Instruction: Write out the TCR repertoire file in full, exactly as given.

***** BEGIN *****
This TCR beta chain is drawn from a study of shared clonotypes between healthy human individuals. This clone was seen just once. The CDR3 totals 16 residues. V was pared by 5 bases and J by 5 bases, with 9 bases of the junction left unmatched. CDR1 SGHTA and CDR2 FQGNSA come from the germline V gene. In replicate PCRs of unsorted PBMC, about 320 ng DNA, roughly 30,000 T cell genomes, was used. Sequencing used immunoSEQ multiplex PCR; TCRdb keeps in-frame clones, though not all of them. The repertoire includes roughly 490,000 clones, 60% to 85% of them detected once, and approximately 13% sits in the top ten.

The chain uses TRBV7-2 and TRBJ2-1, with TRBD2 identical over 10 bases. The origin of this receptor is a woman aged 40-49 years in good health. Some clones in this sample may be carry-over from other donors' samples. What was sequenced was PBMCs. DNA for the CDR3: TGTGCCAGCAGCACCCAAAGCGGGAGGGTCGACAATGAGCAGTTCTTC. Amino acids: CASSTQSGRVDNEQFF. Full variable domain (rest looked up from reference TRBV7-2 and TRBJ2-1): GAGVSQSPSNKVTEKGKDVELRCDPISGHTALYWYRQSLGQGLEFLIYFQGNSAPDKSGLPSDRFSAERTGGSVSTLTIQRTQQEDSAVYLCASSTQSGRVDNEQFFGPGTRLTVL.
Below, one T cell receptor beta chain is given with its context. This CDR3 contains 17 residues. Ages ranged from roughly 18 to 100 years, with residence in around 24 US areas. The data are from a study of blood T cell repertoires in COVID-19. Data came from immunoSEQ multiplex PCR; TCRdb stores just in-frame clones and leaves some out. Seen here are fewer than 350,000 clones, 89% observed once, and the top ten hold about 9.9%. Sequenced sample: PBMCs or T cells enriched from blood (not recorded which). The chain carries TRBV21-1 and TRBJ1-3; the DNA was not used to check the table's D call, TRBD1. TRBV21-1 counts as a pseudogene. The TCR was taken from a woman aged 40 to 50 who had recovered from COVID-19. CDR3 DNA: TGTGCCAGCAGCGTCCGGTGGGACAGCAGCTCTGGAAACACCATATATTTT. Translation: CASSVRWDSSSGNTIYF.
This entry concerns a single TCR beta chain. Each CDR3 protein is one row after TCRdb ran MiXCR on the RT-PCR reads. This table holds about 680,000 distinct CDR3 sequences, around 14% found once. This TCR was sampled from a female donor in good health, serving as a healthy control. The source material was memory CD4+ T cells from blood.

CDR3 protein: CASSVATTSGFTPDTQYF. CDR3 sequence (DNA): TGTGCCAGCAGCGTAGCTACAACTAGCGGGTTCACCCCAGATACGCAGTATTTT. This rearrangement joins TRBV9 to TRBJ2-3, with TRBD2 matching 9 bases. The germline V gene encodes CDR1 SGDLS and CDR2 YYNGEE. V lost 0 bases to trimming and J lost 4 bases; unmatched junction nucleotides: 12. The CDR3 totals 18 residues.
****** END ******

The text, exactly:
This TCR beta chain is drawn from a study of shared clonotypes between healthy human individuals. This clone was seen just once. The CDR3 totals 16 residues. V was pared by 5 bases and J by 5 bases, with 9 bases of the junction left unmatched. CDR1 SGHTA and CDR2 FQGNSA come from the germline V gene. In replicate PCRs of unsorted PBMC, about 320 ng DNA, roughly 30,000 T cell genomes, was used. Sequencing used immunoSEQ multiplex PCR; TCRdb keeps in-frame clones, though not all of them. The repertoire includes roughly 490,000 clones, 60% to 85% of them detected once, and approximately 13% sits in the top ten.

The chain uses TRBV7-2 and TRBJ2-1, with TRBD2 identical over 10 bases. The origin of this receptor is a woman aged 40-49 years in good health. Some clones in this sample may be carry-over from other donors' samples. What was sequenced was PBMCs. DNA for the CDR3: TGTGCCAGCAGCACCCAAAGCGGGAGGGTCGACAATGAGCAGTTCTTC. Amino acids: CASSTQSGRVDNEQFF. Full variable domain (rest looked up from reference TRBV7-2 and TRBJ2-1): GAGVSQSPSNKVTEKGKDVELRCDPISGHTALYWYRQSLGQGLEFLIYFQGNSAPDKSGLPSDRFSAERTGGSVSTLTIQRTQQEDSAVYLCASSTQSGRVDNEQFFGPGTRLTVL.
Below, one T cell receptor beta chain is given with its context. This CDR3 contains 17 residues. Ages ranged from roughly 18 to 100 years, with residence in around 24 US areas. The data are from a study of blood T cell repertoires in COVID-19. Data came from immunoSEQ multiplex PCR; TCRdb stores just in-frame clones and leaves some out. Seen here are fewer than 350,000 clones, 89% observed once, and the top ten hold about 9.9%. Sequenced sample: PBMCs or T cells enriched from blood (not recorded which). The chain carries TRBV21-1 and TRBJ1-3; the DNA was not used to check the table's D call, TRBD1. TRBV21-1 counts as a pseudogene. The TCR was taken from a woman aged 40 to 50 who had recovered from COVID-19. CDR3 DNA: TGTGCCAGCAGCGTCCGGTGGGACAGCAGCTCTGGAAACACCATATATTTT. Translation: CASSVRWDSSSGNTIYF.
This entry concerns a single TCR beta chain. Each CDR3 protein is one row after TCRdb ran MiXCR on the RT-PCR reads. This table holds about 680,000 distinct CDR3 sequences, around 14% found once. This TCR was sampled from a female donor in good health, serving as a healthy control. The source material was memory CD4+ T cells from blood.

CDR3 protein: CASSVATTSGFTPDTQYF. CDR3 sequence (DNA): TGTGCCAGCAGCGTAGCTACAACTAGCGGGTTCACCCCAGATACGCAGTATTTT. This rearrangement joins TRBV9 to TRBJ2-3, with TRBD2 matching 9 bases. The germline V gene encodes CDR1 SGDLS and CDR2 YYNGEE. V lost 0 bases to trimming and J lost 4 bases; unmatched junction nucleotides: 12. The CDR3 totals 18 residues.